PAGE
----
Boris Johnson announced on 12 July that face masks will become mandatory to wear in shops in England, from Friday 24 July.
This rule will be enforced by police, who have the power to fine you if you don’t have a good reason for going without a face covering in shops. But how much could flouting the rules cost you?
Here’s what you need to know.
How much will I get fined if I don’t wear a face mask in shops?
Shoppers will have to wear face coverings in shops and supermarkets in England from 24 July, with £100 fines in place for those who refuse. This will reduce to £50 if paid within 14 days.
The wearing of face masks in shops will become the law, and regulations will be made under the Public Health (Control of Disease) Act 1984, which is the same law used as the basis for many lockdown restrictions.
Enforcement will be carried out by the police, as Downing Street has said that, although shop employees should encourage compliance with the rules, they will not be expected to enforce the policy.
Where do I need to wear a face mask?
Face masks became compulsory to wear on public transport on 15 June, with them set to become mandatory for shoppers to wear in shops in England, including clothing stores and supermarkets, from 24 July.
In Scotland, face coverings became compulsory on public transport on 22 June and in shops on 10 July.
In Northern Ireland, face coverings became mandatory on public transport on 10 July, and the same rule will apply in Wales from 27 July.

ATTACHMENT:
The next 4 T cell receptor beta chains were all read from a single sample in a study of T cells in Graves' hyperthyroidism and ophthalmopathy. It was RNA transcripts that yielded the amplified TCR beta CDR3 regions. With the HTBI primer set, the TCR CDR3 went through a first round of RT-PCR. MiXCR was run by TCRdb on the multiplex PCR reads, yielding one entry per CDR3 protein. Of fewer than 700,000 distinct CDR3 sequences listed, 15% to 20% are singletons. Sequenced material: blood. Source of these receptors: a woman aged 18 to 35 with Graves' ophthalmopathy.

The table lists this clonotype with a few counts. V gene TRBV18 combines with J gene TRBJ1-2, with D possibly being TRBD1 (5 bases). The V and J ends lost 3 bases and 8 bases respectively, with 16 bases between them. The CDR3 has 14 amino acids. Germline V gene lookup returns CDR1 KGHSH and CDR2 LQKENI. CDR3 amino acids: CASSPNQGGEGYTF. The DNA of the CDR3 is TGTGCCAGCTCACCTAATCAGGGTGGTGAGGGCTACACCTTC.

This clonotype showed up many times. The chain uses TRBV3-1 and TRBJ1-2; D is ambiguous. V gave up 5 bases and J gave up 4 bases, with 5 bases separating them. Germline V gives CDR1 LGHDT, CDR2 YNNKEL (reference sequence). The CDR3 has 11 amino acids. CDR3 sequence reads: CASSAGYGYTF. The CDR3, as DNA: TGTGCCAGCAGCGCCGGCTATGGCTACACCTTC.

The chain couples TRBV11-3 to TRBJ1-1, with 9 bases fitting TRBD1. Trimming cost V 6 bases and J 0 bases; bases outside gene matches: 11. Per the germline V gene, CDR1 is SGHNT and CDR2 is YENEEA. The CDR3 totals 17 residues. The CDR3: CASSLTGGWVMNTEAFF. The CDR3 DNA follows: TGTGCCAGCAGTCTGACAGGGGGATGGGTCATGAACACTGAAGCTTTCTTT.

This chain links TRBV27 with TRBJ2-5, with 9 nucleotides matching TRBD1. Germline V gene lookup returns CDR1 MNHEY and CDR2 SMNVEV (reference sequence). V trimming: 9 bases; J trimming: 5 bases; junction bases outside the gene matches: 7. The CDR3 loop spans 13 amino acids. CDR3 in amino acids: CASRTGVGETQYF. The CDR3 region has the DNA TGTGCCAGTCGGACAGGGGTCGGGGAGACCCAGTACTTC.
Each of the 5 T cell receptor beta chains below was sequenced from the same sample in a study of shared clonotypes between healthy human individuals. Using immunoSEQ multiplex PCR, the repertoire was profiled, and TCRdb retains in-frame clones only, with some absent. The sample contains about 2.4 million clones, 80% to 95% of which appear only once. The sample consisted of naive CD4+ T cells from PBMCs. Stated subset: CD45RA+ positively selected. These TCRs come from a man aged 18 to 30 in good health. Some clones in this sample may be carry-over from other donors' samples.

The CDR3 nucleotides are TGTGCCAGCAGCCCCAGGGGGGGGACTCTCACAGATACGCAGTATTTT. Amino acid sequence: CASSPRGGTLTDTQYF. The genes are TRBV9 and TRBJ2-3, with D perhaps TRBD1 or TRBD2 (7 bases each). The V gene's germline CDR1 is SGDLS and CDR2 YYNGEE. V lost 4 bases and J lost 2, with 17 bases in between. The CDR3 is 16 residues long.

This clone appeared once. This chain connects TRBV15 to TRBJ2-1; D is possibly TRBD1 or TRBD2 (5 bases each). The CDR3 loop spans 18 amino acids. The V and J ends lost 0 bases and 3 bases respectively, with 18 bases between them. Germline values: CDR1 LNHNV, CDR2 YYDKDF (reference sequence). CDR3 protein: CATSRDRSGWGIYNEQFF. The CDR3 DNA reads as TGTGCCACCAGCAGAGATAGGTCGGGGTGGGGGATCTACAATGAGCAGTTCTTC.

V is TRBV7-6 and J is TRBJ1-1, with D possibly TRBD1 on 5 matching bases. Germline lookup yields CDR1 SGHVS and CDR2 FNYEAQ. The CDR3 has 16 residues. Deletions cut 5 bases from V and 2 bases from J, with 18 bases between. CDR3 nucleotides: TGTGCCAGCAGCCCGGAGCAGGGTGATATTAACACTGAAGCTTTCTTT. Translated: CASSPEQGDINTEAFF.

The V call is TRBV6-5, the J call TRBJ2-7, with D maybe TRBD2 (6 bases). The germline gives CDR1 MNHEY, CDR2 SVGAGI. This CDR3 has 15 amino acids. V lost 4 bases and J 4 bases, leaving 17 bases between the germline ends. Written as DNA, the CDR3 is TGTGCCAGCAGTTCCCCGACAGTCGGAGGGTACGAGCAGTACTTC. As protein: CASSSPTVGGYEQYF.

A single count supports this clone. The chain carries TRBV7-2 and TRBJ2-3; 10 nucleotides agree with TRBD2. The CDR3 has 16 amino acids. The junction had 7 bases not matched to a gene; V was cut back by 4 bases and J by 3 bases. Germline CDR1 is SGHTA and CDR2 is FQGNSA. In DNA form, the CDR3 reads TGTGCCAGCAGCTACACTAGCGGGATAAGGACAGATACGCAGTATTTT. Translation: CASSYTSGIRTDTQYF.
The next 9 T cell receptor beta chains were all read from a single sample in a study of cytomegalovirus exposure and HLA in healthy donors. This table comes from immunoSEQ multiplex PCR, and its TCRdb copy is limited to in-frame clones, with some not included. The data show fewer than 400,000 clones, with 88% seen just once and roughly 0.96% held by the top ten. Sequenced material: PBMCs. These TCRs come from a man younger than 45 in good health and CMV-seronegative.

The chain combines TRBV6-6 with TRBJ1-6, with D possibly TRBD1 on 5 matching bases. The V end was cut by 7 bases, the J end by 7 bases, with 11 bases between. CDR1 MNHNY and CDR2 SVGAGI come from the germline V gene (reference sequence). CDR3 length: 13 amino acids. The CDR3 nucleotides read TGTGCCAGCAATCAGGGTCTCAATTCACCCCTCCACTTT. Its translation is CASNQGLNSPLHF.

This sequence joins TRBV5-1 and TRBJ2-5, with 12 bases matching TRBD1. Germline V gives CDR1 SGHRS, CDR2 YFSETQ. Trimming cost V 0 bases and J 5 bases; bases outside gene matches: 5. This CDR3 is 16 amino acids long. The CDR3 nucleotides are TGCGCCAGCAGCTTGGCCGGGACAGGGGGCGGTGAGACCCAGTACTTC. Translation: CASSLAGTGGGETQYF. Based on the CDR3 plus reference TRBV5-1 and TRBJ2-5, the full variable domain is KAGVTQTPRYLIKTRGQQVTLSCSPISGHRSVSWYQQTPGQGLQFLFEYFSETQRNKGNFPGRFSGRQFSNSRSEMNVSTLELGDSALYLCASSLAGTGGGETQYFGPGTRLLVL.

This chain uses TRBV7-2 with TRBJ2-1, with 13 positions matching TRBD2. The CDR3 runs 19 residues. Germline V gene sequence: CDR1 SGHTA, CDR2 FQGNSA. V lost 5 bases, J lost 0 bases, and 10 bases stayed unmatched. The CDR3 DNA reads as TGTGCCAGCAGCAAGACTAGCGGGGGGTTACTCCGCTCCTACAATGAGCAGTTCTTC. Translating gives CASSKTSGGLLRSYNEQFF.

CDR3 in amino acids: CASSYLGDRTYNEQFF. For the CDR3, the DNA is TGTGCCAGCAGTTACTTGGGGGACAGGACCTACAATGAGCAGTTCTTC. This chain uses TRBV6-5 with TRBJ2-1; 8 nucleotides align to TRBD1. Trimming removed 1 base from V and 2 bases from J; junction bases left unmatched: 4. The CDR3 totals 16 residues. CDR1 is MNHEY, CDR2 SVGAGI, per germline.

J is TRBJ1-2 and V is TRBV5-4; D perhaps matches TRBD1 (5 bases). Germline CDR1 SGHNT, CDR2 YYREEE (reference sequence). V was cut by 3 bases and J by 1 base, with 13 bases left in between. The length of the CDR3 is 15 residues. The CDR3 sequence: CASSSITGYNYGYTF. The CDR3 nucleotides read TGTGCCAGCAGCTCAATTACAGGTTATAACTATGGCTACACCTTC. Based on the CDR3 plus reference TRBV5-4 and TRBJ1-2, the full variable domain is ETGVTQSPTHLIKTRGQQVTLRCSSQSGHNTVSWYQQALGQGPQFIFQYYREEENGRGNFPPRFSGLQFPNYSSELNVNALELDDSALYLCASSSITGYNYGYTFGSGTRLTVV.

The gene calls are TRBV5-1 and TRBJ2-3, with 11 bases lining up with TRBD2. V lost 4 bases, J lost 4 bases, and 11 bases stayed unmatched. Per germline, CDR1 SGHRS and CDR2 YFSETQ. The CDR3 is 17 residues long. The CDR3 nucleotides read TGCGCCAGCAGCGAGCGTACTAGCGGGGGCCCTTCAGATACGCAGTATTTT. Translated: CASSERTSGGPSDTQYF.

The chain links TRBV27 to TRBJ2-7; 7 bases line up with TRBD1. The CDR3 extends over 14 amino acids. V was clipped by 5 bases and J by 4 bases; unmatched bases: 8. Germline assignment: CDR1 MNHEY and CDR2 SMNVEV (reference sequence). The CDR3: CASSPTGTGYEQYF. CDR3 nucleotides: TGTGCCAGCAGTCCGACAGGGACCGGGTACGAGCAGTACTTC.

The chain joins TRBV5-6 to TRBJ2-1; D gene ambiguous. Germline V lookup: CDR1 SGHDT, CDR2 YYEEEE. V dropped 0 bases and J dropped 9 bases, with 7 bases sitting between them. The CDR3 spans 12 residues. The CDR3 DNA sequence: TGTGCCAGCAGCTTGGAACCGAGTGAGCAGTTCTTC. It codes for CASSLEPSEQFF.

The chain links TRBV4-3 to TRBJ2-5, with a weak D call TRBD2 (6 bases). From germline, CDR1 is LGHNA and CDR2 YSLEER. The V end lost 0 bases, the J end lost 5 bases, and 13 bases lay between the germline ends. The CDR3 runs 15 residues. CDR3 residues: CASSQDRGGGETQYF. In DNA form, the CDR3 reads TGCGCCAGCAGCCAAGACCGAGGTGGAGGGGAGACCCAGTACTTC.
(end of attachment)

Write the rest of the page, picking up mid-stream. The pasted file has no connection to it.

However, wearing a face covering doesn’t mean that social distancing and hygiene measures shouldn’t be carried out.
The World Health Organisation (WHO) explains, “Masks should be used as part of a comprehensive strategy of measures to suppress transmission and save lives; the use of a mask alone is not sufficient to provide an adequate level of protection against Covid-19.
“You should also maintain a minimum physical distance of at least 1 metre from others, frequently clean your hands and avoid touching your face and mask.”
Who is exempt?
Children under 11, those who can't wear a covering without suffering severe distress, or who have difficulty using it due to a physical or mental disability are exempt from wearing face coverings.
It is thought that other exemptions will follow the list already used on public transport, which includes anyone who is being relied on by a deaf person for lipreading, police or public transport staff, emergency responders, or people while they are taking medication.
What type of face covering do I need to wear?
The law will define a face "covering", which can be a piece of cloth - it doesn’t have to be a surgical mask. However, the face covering must cover your nose and mouth.